By Daniel Libit
In a week that has seen stunning reports about the University of New Mexico’s internal discussions on how to undercut the state’s Inspection of Public Record Act, we are still plowing ahead with our attempts to enforce it.
As you may recall, I filed a lawsuit last March, claiming that the University of New Mexico Foundation should be required to disclose correspondence and financial records related to the ill-fated WisePies naming-rights agreement. The Foundation and the University’s Board of Regents have opposed my motion on the grounds that UNMF is organized as a distinct not-for-profit organization.
Last week, we filed our motion for summary judgment in the case. The motion contends that, on account of at least four different legal arguments, the Foundation should be required to turn over its documents:
- By the lights of IPRA and previous New Mexico Supreme Court rulings, UNMF is, in fact, a public body.
- UNMF’s status as a public body, subject to state disclosure laws, has been repeatedly codified by other state Supreme Courts that have reviewed cases involving university foundations.
- There is a common law right for the public to access the kinds of records I have sought in this case.
- The UNMF records I seek are public records, regardless of whether or not the foundation is a public body.
As the motion concludes:
The University and the Foundation possess the documents that have been requested by the Plaintiff. There is no dispute that the University of New Mexico Foundation and the University of New Mexico engage in extensive document sharing. Nor is there a dispute that this document sharing includes the amount of money raised by the Foundation, the identity of donors, when gifts are received, and other information related to the Foundation’s fundraising activities. And, there is no dispute that employees and officers of the Foundation and the University engage in extensive communications regarding these issues, including communications between [UNMF Vice President] Larry Ryan and [former UNM Athletic Director] Paul Krebs, as well as other Foundation and University employees, regarding the WisePies naming agreement. Therefore, because the University of New Mexico is subject to IPRA, because the records sought from both the Foundation and the University are public records, and because those records exist, the Foundation and University should be compelled to disclose for inspect(ion) the records requested by the plaintiff.”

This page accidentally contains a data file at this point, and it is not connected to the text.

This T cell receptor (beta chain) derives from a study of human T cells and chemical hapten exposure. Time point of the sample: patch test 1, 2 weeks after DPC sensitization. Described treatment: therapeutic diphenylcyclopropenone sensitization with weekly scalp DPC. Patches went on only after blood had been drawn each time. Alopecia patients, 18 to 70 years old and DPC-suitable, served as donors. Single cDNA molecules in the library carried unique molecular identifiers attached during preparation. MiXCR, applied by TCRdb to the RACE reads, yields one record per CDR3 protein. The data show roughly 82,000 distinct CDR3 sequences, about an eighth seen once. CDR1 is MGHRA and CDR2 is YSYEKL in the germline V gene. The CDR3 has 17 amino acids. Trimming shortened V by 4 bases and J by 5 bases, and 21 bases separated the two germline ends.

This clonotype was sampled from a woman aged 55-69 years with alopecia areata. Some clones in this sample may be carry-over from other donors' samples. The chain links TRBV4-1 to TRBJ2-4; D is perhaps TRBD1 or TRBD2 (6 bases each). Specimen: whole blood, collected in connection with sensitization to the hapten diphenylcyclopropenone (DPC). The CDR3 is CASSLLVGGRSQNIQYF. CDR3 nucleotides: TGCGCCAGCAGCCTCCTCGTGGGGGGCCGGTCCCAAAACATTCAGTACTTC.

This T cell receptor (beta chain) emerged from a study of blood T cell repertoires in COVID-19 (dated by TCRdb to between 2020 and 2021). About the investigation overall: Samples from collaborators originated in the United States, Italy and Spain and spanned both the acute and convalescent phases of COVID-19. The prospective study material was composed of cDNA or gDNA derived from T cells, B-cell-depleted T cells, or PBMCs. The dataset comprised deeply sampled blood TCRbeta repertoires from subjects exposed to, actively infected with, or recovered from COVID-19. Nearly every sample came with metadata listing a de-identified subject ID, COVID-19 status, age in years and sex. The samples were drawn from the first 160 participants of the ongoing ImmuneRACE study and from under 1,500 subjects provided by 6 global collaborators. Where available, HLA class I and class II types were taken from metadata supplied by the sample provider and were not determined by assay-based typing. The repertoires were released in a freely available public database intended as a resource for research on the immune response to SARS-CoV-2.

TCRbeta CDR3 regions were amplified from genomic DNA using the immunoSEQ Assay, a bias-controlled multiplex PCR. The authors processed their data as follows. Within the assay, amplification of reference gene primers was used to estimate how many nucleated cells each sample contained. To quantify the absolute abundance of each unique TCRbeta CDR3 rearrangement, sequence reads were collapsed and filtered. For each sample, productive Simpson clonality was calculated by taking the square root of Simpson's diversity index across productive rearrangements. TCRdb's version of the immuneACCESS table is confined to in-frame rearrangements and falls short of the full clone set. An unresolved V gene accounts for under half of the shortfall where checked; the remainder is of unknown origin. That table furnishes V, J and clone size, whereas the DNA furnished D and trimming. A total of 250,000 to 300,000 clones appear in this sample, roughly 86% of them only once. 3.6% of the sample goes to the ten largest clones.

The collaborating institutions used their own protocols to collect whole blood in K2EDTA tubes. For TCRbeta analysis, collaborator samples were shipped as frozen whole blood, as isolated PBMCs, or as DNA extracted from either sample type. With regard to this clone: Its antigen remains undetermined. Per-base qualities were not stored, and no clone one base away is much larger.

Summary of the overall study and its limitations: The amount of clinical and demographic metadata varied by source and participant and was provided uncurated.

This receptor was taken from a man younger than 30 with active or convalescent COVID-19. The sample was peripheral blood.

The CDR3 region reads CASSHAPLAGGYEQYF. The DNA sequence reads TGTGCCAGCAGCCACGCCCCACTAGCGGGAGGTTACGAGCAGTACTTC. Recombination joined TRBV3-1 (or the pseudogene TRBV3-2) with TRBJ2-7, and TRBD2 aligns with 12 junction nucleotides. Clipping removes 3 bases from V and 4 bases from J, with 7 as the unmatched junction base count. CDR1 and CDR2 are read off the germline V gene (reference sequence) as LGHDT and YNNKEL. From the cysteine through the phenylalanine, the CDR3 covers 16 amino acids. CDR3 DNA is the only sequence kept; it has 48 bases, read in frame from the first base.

You can read the full motion here.